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Unlocking the secrets of chaotic planetary systems

11 Feb 2020, 20:07 UTC
Unlocking the secrets of chaotic planetary systems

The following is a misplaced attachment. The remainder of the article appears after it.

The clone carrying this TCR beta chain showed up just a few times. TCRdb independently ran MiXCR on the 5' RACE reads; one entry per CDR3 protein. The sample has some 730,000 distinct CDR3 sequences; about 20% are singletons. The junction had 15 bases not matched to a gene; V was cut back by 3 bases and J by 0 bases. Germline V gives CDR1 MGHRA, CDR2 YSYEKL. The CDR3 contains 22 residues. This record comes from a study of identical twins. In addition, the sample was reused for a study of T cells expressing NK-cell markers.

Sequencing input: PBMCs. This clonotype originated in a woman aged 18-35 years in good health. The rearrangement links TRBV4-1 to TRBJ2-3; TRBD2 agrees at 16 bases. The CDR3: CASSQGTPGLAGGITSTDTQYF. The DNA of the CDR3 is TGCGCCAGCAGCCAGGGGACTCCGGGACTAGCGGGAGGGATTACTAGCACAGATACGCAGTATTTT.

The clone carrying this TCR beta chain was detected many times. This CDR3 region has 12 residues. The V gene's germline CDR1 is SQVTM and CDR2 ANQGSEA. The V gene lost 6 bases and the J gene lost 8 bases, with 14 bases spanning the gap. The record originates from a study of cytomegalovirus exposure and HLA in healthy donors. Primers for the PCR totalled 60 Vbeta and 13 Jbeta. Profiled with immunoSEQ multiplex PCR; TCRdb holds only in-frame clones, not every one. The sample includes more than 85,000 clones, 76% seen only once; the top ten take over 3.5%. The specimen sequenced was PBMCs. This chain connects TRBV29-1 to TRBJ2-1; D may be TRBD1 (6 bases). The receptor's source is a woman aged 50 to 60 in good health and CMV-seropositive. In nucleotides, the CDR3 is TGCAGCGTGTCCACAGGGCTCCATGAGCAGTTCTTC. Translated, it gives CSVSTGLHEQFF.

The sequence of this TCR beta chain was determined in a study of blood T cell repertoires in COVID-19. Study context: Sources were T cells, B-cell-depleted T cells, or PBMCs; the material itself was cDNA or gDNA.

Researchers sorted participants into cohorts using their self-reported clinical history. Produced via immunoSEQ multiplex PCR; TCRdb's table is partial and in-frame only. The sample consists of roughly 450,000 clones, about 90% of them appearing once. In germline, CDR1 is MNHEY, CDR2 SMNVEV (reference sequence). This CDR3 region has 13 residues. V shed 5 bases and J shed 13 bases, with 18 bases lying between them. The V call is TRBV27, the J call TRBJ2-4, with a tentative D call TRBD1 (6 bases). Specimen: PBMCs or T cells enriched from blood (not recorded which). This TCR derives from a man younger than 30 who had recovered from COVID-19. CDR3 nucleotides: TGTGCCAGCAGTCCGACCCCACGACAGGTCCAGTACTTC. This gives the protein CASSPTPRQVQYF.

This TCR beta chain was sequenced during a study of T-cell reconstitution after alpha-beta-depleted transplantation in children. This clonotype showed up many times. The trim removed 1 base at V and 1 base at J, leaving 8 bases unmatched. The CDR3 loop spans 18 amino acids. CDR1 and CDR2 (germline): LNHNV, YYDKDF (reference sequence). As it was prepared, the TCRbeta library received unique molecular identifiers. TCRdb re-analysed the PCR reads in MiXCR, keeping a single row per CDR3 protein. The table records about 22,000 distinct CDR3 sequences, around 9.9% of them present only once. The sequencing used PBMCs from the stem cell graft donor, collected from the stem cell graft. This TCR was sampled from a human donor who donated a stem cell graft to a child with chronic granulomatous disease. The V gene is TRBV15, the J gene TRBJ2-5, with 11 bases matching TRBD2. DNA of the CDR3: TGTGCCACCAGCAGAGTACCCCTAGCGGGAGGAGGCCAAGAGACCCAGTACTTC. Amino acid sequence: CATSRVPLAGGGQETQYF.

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Title: Fundamental limits from chaos on instability time predictions in compact planetary systemsAuthors: Naireen Hussain, Daniel TamayoFirst Author’s Institution: Department of Astronomy and Astrophysics, University of Toronto, Toronto, ONStatus: Accepted for Publication in MNRAS, preprint on arxivIt shows up in nearly every field of study – from weather forecasting, to physics, to economics – even sociology – and of course, astronomy. Chaos theory is the study of systems whose seemingly random behavior is the result of an extreme sensitivity to initial conditions. (For an excellent, more in-depth explanation of chaos, check out this astrobite). Chaos is a subject that commonly comes up when trying to understand the long-term stability of planetary systems.It turns out that certain arrangements of planets are inherently unstable – that is – if you place them in a certain configuration and let them orbit their star for long enough, the gravitational interactions between the planets will fling some (or sometimes all) of the bodies clear out of the system. Unfortunately, determining how and when this will happen is not possible to work out on paper. Or at least, no one has been clever enough to figure it out yet.Fortunately, computers make this problem somewhat tractable. By ...

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